Bad Portraits: Your Monthly Reflections Guide
Celebrating Our Quirks and Flaws in a New Form
We’ve spent a lot of time this month talking about perfectionism and its perils.
So, our monthly reflection guide will take it one step further to add some fun, humor and drawing to really lighten up your perspective on perfection versus imperfection.
In this drawing exercise, we'll craft unique portraits of ourselves that represent our individual quirks and flaws.
It doesn't require any special materials beyond paper and your favorite drawing tools:
Drawing paper or sketchbook.
Your favorite drawing tools (pencils, colored pencils, markers, or whatever you prefer).
A quiet and comfortable workspace.
You also don’t need to be good at drawing. These are BAD portraits!
The worse they are the more enjoyable they will become. There’s no right or wrong here. There’s no perfect way to do this. Try things out with no editing or judgement.
Later, when you look at your bad portrait, you may laugh, but you won’t take your flaws so seriously. Bad portraits make you appreciate your bad self.
And we know your bad self is where it’s at, after all our work together to combat perfectionism this month.
Get to it!
Set the Mood: Find a quiet and comfortable space where you can let your creativity flow. Play some fun music, take a moment to dance or stretch, light a candle, or set the ambiance in some other way that inspires joy, free thought, and relaxation.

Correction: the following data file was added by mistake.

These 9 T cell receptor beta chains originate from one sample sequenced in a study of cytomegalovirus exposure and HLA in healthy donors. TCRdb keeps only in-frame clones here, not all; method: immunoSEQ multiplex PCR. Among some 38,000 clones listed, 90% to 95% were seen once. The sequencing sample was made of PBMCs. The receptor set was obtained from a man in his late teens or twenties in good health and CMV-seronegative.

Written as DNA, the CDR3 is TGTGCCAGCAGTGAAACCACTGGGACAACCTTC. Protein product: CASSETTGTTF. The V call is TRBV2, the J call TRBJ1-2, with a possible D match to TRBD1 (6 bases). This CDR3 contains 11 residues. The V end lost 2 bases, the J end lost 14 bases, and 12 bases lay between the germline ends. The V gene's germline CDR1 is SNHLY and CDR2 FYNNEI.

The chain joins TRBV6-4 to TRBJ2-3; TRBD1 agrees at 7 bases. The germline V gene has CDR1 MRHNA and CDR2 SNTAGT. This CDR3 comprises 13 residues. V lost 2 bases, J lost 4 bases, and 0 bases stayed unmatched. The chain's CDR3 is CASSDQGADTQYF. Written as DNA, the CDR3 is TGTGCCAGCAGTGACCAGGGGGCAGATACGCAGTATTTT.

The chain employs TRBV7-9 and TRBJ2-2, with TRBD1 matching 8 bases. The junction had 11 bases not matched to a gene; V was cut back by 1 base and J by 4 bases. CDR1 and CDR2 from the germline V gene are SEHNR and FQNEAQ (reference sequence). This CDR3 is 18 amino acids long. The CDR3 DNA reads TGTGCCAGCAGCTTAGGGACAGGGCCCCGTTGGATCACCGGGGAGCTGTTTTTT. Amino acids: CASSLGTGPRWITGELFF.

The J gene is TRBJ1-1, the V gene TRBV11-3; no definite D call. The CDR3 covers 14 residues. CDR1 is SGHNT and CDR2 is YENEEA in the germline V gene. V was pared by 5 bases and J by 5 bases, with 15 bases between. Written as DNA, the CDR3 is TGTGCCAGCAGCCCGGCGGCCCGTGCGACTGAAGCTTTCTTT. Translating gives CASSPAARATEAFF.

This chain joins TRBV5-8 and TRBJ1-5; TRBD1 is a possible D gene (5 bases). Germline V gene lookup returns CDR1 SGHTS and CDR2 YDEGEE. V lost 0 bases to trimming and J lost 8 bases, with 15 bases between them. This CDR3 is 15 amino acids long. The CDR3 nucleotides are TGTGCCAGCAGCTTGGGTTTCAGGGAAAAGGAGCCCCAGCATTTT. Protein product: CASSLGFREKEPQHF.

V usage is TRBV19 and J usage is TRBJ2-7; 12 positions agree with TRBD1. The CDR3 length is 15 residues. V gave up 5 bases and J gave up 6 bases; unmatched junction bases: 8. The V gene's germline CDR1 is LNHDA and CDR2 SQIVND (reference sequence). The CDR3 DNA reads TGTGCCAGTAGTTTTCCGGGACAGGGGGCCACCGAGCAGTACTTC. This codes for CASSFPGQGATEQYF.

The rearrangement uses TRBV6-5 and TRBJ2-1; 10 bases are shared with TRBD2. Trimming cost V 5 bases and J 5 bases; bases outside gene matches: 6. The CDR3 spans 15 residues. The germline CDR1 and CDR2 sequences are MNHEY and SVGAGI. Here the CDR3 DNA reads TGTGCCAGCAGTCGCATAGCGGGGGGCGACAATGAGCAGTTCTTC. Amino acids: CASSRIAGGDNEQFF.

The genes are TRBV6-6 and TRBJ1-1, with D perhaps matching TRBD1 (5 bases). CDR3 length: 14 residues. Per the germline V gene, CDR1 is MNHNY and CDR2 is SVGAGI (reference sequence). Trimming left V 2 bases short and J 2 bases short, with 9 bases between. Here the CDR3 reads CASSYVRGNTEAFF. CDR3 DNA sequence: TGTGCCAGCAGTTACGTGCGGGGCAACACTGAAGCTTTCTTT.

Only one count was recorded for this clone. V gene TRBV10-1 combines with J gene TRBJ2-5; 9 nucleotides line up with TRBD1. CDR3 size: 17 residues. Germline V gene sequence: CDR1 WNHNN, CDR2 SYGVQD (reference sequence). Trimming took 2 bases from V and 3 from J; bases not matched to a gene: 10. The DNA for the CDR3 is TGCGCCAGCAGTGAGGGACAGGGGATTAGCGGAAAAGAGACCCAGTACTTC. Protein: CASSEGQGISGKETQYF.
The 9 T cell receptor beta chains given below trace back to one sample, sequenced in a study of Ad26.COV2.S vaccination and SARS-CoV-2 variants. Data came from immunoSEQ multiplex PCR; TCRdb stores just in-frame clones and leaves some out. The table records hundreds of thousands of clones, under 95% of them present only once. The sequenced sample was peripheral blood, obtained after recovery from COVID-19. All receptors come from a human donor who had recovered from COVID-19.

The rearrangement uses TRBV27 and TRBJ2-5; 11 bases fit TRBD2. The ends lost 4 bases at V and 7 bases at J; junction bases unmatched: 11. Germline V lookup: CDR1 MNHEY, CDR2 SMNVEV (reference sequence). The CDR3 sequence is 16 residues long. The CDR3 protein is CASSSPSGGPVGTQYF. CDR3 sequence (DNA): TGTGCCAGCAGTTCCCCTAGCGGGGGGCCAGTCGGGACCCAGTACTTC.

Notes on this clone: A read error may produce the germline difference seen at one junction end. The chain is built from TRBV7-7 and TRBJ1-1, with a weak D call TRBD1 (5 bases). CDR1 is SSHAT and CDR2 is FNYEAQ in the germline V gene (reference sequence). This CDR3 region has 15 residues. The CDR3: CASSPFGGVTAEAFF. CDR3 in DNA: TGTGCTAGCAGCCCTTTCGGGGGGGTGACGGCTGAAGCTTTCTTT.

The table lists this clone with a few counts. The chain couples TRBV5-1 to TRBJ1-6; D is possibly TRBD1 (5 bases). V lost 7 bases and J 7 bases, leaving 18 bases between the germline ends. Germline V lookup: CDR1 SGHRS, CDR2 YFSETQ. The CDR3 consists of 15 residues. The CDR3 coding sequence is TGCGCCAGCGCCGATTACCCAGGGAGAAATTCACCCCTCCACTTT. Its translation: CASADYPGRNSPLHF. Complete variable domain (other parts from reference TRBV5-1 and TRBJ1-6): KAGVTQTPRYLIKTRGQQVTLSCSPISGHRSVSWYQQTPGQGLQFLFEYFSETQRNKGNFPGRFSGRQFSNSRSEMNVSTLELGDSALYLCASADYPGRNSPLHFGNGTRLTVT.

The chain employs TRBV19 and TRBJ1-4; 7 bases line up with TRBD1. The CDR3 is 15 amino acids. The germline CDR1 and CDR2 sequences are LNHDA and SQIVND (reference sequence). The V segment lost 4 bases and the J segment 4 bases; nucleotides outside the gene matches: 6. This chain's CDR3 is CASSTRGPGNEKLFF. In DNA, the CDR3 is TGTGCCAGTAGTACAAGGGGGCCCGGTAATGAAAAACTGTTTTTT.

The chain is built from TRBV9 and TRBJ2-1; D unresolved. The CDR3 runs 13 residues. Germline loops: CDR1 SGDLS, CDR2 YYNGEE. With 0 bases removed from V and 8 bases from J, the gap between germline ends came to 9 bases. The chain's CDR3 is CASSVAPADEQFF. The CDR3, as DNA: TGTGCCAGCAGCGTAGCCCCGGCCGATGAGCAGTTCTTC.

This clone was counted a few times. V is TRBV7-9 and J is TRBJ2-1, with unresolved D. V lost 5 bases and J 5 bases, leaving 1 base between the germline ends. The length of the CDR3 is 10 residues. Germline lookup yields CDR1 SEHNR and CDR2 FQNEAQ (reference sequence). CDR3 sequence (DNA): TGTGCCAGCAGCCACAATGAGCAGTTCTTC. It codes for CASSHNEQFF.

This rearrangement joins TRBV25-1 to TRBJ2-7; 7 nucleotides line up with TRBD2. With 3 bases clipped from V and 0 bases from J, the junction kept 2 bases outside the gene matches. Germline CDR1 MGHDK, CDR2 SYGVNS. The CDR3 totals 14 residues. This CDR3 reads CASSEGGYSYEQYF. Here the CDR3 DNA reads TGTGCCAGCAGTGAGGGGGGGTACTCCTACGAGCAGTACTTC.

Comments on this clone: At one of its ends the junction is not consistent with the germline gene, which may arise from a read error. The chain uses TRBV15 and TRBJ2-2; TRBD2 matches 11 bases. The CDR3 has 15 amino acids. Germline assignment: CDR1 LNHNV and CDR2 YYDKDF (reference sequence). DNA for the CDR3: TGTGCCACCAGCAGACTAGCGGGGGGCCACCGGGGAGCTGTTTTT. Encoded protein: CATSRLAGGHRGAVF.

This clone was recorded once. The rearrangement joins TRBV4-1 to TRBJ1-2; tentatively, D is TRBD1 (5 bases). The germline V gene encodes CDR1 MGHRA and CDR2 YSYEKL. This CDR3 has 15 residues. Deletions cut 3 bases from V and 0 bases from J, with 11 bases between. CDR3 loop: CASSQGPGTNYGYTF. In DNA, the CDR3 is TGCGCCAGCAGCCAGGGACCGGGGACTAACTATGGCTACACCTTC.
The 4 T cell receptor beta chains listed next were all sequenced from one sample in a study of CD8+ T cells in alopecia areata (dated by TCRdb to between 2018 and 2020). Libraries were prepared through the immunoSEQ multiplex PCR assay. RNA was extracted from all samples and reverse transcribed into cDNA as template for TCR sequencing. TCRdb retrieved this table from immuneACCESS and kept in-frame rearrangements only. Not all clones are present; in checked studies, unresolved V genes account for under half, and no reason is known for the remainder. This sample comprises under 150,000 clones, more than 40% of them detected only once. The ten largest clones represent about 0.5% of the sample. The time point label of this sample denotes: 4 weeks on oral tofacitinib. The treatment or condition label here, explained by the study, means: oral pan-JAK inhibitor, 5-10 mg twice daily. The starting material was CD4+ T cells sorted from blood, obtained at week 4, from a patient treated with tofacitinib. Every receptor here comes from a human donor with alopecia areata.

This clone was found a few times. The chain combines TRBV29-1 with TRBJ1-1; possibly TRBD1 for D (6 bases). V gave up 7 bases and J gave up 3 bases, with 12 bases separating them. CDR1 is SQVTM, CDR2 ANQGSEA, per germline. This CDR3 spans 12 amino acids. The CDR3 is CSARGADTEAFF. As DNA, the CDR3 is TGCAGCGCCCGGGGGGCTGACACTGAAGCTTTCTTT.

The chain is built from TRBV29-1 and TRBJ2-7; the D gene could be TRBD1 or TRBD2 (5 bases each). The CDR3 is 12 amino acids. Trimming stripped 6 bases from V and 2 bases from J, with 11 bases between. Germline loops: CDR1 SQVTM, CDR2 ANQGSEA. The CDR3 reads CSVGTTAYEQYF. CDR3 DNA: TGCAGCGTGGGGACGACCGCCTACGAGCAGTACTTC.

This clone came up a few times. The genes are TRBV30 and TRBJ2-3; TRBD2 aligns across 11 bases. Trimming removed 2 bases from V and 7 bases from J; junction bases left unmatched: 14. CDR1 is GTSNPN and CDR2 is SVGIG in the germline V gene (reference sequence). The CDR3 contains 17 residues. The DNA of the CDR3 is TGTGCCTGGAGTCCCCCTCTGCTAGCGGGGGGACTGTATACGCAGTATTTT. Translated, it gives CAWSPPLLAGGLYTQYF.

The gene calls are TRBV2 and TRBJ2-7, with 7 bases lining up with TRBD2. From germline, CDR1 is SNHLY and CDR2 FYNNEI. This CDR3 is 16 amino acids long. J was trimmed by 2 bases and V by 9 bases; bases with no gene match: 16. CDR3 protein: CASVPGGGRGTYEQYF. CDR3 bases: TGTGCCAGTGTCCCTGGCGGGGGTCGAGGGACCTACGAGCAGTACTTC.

Imperfection Exploration: Take a few moments to reflect on the quirks, traits, and unique aspects of yourself that you might not always celebrate. Consider your idiosyncrasies, habits, or traits that make you wonderfully human.
Did any of our journaling exercises from this month bring new threads to light for you? Perhaps last week’s exercise in finding joy in our imperfections turned up some useful traits. Or our earlier exercise in showing up authentically?
Choose some key traits you’d like to draw: traits you’ve often seen as flaws or imperfections.
Think about ways to depict these traits. Maybe it’s drawing the action involved in a behavioral quirk or a habit. Maybe it’s exaggerating a physical feature. Maybe it’s thinking only in color and shape. There are no rules.
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